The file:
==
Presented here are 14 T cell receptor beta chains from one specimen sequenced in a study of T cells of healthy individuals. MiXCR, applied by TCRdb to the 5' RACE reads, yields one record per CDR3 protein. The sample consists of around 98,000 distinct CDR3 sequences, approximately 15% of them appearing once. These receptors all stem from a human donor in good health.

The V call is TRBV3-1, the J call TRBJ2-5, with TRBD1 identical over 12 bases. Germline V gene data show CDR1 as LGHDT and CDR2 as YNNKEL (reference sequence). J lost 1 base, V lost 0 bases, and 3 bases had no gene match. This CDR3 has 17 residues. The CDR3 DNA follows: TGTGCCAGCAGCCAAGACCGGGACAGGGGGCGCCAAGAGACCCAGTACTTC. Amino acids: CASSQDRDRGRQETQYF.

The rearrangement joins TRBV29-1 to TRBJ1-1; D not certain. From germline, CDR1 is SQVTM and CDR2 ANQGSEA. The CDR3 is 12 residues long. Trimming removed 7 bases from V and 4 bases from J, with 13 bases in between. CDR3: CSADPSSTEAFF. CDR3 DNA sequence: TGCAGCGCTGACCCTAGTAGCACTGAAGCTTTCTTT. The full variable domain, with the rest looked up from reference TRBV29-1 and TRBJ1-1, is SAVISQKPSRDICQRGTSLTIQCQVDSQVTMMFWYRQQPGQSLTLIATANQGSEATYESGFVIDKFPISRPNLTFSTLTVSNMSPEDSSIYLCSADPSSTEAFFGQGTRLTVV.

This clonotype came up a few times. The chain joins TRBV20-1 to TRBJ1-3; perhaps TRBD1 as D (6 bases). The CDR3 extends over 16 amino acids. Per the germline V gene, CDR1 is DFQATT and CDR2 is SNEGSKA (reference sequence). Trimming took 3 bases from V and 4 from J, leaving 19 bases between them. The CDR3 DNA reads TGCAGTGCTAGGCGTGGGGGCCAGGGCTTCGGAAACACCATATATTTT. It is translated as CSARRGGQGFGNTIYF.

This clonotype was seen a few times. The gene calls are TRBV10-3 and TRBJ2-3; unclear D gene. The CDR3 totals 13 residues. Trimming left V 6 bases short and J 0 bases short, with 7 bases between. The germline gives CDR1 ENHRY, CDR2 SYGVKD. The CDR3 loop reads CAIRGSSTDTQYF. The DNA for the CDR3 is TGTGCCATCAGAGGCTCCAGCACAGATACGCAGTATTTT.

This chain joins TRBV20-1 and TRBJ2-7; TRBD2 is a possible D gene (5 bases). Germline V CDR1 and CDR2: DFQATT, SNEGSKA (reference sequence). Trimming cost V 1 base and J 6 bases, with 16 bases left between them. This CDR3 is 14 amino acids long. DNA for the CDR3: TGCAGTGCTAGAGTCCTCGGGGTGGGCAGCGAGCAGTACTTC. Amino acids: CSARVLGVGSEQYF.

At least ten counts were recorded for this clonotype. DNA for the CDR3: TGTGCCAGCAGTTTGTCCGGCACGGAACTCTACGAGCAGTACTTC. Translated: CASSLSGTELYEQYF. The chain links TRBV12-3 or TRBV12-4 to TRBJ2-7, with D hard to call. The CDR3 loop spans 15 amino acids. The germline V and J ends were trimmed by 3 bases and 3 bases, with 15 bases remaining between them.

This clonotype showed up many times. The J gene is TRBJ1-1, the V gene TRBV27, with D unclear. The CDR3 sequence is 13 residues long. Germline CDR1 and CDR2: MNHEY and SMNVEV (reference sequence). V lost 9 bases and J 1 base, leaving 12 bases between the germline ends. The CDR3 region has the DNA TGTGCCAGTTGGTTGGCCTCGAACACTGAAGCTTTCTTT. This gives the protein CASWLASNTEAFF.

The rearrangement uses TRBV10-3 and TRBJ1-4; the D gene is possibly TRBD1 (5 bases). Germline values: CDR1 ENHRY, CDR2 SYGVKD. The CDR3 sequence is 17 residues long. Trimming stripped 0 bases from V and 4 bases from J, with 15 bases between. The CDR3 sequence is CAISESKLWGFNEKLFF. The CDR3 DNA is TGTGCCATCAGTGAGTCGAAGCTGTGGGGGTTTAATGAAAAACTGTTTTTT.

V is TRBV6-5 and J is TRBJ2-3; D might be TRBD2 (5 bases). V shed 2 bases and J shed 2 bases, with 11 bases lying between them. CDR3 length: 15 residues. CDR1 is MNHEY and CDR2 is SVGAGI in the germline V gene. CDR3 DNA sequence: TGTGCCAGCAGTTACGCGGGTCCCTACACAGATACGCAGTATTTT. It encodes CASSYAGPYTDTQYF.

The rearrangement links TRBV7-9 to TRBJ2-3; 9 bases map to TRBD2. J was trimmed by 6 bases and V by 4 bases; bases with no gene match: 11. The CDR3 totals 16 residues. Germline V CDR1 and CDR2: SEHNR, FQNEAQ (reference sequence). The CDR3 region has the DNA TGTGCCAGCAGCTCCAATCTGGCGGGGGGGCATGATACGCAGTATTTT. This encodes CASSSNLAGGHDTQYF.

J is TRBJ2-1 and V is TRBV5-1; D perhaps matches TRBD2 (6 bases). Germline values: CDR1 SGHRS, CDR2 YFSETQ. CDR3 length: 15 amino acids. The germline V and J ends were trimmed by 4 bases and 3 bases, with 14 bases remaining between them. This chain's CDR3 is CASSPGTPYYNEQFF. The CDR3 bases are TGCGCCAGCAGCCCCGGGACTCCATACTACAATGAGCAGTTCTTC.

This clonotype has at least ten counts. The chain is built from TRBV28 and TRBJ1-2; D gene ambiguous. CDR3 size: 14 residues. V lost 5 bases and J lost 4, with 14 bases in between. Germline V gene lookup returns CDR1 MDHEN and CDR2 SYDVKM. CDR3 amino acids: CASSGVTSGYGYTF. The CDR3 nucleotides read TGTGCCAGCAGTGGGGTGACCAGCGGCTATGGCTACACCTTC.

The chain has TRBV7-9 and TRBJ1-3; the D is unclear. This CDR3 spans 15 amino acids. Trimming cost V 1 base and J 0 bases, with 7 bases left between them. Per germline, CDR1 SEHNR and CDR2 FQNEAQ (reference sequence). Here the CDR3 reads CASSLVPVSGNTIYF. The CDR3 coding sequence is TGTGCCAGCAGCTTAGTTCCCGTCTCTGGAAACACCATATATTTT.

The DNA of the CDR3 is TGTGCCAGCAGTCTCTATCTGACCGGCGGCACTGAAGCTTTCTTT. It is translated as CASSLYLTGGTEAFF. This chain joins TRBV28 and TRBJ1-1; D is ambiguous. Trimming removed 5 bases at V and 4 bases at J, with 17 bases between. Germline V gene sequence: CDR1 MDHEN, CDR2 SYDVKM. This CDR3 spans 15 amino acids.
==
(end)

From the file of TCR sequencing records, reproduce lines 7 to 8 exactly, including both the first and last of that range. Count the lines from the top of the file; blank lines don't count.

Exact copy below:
At least ten counts were recorded for this clonotype. DNA for the CDR3: TGTGCCAGCAGTTTGTCCGGCACGGAACTCTACGAGCAGTACTTC. Translated: CASSLSGTELYEQYF. The chain links TRBV12-3 or TRBV12-4 to TRBJ2-7, with D hard to call. The CDR3 loop spans 15 amino acids. The germline V and J ends were trimmed by 3 bases and 3 bases, with 15 bases remaining between them.

This clonotype showed up many times. The J gene is TRBJ1-1, the V gene TRBV27, with D unclear. The CDR3 sequence is 13 residues long. Germline CDR1 and CDR2: MNHEY and SMNVEV (reference sequence). V lost 9 bases and J 1 base, leaving 12 bases between the germline ends. The CDR3 region has the DNA TGTGCCAGTTGGTTGGCCTCGAACACTGAAGCTTTCTTT. This gives the protein CASWLASNTEAFF.